Online deliveries grow but overall sales fall sharply following Tesco price cuts
has delivered more than 100,000 orders a day on four occasions since it cut the costs of multichannel delivery. But today the supermarket showed that it was yet to see the benefit from its move to cut prices on products and online grocery services, as UK like-for-like sales fell by 3.7% in the first quarter of its financial year.
Total sales at Britain’s largest supermarket fell by 0.9%, excluding petrol.
Philip Clarke, chief executive, said the price cuts had made it “more competitive than we have been for many years,” while also making “a real difference for customers.”
“Since February,” he said, “we have cut prices on the products that matter most, cut home delivery charges and made grocery click & collect free.”
Where price cuts have been made, sales volumes are up by more than 28%, while the introduction of free click and collect, £1 one-hour delivery slots and cuts to the cost of its delivery saver subscription scheme, had lifted online sales. Orders passed the 100,000 a day milestone for the first time, and on four occasions since the price cuts were introduced.
But in the short-term, said Clarke, the moves had hit sales performance at a time of “challenging” consumer trends in the UK, at a time when the retail industry is changing structurally, thanks to the rise of ecommerce. The company also said that it expected to see price cuts hit its headline performance over the course of coming quarters, when trading conditions more generally would remain challenging.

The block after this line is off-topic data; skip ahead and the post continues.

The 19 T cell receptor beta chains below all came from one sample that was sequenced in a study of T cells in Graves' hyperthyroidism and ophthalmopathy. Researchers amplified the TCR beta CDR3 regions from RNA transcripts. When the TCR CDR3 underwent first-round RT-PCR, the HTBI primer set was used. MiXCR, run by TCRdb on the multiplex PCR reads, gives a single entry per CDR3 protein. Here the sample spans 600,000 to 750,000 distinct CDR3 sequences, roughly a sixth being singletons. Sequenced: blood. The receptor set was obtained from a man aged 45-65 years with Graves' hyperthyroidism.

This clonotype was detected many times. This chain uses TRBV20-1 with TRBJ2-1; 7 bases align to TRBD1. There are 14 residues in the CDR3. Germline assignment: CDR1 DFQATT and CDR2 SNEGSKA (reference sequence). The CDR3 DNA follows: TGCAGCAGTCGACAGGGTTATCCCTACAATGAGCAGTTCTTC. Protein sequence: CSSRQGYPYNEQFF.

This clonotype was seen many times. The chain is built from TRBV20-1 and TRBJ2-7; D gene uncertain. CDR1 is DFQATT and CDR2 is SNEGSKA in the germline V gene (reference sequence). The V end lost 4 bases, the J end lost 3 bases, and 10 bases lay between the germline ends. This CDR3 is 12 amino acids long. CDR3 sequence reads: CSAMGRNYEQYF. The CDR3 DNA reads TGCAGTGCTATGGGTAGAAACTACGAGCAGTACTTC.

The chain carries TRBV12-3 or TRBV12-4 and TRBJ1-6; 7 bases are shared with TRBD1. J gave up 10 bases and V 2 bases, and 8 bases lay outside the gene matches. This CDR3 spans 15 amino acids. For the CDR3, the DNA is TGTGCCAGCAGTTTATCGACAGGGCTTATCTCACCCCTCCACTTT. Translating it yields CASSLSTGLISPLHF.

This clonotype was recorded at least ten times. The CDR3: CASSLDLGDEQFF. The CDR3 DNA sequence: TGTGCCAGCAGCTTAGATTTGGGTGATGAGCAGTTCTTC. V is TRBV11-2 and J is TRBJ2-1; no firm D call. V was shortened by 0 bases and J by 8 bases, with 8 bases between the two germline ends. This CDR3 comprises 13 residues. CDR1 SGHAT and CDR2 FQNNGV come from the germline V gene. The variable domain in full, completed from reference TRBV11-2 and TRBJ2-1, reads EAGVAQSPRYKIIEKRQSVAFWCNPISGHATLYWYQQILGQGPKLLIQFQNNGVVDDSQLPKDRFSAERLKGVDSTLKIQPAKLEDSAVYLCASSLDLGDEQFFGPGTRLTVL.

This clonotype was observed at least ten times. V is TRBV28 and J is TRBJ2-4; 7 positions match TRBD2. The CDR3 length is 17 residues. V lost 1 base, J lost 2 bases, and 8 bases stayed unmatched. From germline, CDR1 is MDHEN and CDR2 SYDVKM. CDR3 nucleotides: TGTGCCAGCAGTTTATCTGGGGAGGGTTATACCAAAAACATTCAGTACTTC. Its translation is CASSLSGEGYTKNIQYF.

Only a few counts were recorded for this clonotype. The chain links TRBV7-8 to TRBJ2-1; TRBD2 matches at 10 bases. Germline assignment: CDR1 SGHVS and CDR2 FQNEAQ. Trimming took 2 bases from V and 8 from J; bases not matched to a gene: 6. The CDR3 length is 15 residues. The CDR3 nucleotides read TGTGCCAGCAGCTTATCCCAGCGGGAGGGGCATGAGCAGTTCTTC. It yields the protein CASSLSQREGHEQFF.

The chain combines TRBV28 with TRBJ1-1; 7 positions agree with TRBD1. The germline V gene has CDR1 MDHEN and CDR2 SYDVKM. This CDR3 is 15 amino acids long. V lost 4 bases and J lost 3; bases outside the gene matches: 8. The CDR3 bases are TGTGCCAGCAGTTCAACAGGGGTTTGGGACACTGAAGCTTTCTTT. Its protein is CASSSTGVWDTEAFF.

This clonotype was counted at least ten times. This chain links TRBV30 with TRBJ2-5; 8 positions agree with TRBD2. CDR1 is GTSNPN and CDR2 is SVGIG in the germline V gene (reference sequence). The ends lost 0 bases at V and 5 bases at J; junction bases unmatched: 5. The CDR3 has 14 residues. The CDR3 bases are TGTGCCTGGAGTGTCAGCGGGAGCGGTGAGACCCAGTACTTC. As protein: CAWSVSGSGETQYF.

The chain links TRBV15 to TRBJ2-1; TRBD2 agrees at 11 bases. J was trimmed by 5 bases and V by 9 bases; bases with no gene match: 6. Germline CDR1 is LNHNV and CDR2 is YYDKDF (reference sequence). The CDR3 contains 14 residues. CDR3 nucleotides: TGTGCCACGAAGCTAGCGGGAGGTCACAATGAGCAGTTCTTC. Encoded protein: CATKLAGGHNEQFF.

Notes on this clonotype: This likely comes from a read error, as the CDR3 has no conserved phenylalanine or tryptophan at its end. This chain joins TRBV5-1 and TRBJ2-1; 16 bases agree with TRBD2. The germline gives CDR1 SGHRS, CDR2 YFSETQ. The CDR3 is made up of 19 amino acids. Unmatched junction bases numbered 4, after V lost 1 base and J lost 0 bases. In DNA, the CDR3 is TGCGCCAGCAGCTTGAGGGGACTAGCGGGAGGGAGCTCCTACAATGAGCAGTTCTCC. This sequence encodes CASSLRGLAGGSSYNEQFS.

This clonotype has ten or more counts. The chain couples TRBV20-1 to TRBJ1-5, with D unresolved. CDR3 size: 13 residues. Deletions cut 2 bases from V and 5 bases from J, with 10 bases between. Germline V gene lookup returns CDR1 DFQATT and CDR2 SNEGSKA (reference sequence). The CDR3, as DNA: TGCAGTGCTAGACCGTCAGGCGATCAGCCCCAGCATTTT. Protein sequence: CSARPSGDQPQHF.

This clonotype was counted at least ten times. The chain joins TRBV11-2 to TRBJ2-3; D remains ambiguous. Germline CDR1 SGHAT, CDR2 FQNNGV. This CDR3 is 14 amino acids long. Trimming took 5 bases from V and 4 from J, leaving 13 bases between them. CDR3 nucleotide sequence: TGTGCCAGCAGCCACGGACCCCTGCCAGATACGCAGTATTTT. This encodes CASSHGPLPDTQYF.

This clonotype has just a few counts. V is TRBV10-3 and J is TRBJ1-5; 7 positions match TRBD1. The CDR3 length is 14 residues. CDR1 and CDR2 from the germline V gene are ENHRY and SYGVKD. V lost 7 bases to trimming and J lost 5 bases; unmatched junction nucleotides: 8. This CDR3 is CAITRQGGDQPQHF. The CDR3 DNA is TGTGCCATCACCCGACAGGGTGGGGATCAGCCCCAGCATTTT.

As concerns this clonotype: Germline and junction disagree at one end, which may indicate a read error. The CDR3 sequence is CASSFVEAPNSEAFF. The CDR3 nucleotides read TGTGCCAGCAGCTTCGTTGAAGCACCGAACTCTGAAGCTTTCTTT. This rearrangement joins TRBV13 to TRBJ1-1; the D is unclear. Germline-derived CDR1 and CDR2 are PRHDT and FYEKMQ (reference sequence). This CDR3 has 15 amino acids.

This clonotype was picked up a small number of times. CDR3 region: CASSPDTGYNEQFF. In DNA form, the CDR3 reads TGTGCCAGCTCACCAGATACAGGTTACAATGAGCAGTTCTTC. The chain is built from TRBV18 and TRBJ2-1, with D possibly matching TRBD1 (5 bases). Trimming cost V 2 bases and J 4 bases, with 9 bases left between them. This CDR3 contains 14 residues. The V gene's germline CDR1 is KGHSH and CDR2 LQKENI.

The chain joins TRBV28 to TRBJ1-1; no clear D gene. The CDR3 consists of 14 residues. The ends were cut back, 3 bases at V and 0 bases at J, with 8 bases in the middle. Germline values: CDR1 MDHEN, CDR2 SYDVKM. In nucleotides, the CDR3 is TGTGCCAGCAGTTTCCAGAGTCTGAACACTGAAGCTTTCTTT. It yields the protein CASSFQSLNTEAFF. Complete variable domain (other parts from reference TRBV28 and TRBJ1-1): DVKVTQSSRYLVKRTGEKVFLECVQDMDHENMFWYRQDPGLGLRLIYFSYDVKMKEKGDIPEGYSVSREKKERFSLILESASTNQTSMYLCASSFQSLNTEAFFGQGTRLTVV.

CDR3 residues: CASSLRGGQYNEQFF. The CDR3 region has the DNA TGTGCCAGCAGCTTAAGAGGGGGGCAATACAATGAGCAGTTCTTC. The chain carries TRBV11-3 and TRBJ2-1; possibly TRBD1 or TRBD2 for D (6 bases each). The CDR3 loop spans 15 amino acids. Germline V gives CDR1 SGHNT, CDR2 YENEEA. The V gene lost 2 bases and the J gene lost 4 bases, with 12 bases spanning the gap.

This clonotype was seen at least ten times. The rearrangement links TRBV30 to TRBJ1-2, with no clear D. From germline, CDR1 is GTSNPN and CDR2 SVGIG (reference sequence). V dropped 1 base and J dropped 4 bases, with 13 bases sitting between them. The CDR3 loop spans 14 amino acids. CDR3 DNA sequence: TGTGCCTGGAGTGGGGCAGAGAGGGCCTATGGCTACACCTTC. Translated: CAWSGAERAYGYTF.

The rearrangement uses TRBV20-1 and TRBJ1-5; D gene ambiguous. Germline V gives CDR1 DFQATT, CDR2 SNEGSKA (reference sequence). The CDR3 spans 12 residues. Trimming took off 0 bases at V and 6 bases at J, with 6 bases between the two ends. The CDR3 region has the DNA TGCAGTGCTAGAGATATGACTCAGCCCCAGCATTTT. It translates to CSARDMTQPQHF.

“We are determined to lead in this period of change,” said Clarke, “building long-term customer loyalty and positioning the business to win in the multichannel era.”
Loyalty-boosting tools at Tesco’s disposal include the Clubcard, where a Clubcard Fuel Save initiative has so far helped more than 5m customers save an average 7p a litre on petrol. “The scheme is driving clear changes in behaviour,” said Clarke, with a marked increase in fuel volumes towards the end of the month as cutomers seek to maximise the amount they can save.”
When it comes to product price cuts, said Clarke, the supermarket was now aiming to invest in targeted promotions that would built loyalty, “helping customers manage their budgets on an ongoing basis rather than funding short-term, indiscriminate couponing.” But, he said, “this step down in couponing alone accounts for more than half of our underperformance relative to the grocery market compared to the final quarter of last year.”
The focus on loyalty, he said, was also key to its international business, where it has recently completed a deal to create what’s expected to be China’s largest multichannel retailer, taking the role of junior partner in a deal with China’s CRE. In India, the company has also completed a deal to work with Tata.